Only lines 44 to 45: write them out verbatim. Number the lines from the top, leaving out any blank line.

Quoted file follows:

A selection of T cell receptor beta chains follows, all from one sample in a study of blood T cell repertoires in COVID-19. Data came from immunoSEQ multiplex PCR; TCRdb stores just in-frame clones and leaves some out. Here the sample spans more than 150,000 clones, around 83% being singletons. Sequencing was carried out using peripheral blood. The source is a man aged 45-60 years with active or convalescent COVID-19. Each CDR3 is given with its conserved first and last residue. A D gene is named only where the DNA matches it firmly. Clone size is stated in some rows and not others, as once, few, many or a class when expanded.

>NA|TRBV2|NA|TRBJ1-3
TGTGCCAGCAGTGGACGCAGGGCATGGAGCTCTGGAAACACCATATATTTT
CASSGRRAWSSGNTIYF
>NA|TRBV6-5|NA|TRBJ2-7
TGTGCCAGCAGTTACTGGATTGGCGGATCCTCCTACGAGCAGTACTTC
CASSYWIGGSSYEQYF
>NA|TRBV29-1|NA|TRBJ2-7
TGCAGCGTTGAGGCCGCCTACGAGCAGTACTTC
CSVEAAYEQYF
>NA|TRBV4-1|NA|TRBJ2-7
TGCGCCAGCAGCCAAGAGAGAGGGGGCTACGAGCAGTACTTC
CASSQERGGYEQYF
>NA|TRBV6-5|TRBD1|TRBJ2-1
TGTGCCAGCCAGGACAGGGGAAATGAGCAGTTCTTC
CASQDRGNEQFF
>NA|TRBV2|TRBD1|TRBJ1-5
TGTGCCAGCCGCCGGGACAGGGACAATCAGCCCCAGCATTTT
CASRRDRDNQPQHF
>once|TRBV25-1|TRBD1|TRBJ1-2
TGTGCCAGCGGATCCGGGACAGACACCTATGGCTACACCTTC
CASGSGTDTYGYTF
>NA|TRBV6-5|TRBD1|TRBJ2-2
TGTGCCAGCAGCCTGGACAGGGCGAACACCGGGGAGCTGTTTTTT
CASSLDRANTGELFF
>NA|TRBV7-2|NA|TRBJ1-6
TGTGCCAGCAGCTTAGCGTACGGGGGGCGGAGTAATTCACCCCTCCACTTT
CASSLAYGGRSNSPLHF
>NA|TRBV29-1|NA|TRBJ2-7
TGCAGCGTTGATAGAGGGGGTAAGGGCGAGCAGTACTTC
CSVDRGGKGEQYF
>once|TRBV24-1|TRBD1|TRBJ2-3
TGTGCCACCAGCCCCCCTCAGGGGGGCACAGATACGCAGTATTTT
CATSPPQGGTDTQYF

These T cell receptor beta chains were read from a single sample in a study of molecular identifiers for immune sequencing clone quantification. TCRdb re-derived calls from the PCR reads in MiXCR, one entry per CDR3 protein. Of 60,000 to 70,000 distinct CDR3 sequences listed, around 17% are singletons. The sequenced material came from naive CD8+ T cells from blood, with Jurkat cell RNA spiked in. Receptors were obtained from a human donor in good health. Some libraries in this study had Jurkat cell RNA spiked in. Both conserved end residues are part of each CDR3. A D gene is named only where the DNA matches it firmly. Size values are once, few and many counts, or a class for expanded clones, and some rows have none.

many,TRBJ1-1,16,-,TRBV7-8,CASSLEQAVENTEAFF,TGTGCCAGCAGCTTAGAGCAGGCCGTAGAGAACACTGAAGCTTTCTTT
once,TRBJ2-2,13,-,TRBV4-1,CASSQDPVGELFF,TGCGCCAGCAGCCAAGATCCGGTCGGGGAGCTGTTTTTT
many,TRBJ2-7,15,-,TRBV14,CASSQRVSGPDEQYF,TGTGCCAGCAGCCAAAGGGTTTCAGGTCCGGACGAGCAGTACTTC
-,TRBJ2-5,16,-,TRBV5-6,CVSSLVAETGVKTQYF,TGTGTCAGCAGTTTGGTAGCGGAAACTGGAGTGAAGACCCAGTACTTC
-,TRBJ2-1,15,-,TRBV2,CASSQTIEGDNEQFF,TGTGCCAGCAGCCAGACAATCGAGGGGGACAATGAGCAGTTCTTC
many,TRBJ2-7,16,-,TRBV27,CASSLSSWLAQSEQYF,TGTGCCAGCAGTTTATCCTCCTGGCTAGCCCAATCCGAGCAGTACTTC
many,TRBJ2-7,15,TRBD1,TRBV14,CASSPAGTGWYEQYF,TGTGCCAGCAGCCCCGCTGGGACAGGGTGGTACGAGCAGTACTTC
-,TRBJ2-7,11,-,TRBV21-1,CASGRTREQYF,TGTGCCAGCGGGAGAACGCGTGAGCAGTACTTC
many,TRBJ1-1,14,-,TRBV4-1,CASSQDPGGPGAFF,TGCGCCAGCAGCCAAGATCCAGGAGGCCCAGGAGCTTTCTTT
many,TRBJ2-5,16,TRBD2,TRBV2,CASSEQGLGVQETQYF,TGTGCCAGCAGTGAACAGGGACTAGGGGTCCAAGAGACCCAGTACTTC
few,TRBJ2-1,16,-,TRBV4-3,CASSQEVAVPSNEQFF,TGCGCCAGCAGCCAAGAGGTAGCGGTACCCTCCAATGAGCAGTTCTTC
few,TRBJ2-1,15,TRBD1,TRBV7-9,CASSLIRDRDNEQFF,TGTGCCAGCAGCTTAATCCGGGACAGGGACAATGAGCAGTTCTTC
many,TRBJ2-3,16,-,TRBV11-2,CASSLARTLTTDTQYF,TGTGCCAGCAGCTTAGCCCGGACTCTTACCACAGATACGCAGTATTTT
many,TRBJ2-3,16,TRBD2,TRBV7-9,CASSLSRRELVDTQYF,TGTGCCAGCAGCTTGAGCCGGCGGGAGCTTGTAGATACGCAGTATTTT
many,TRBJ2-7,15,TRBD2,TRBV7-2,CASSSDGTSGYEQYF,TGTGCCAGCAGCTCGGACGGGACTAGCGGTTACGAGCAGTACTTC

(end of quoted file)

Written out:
many,TRBJ1-1,14,-,TRBV4-1,CASSQDPGGPGAFF,TGCGCCAGCAGCCAAGATCCAGGAGGCCCAGGAGCTTTCTTT
many,TRBJ2-5,16,TRBD2,TRBV2,CASSEQGLGVQETQYF,TGTGCCAGCAGTGAACAGGGACTAGGGGTCCAAGAGACCCAGTACTTC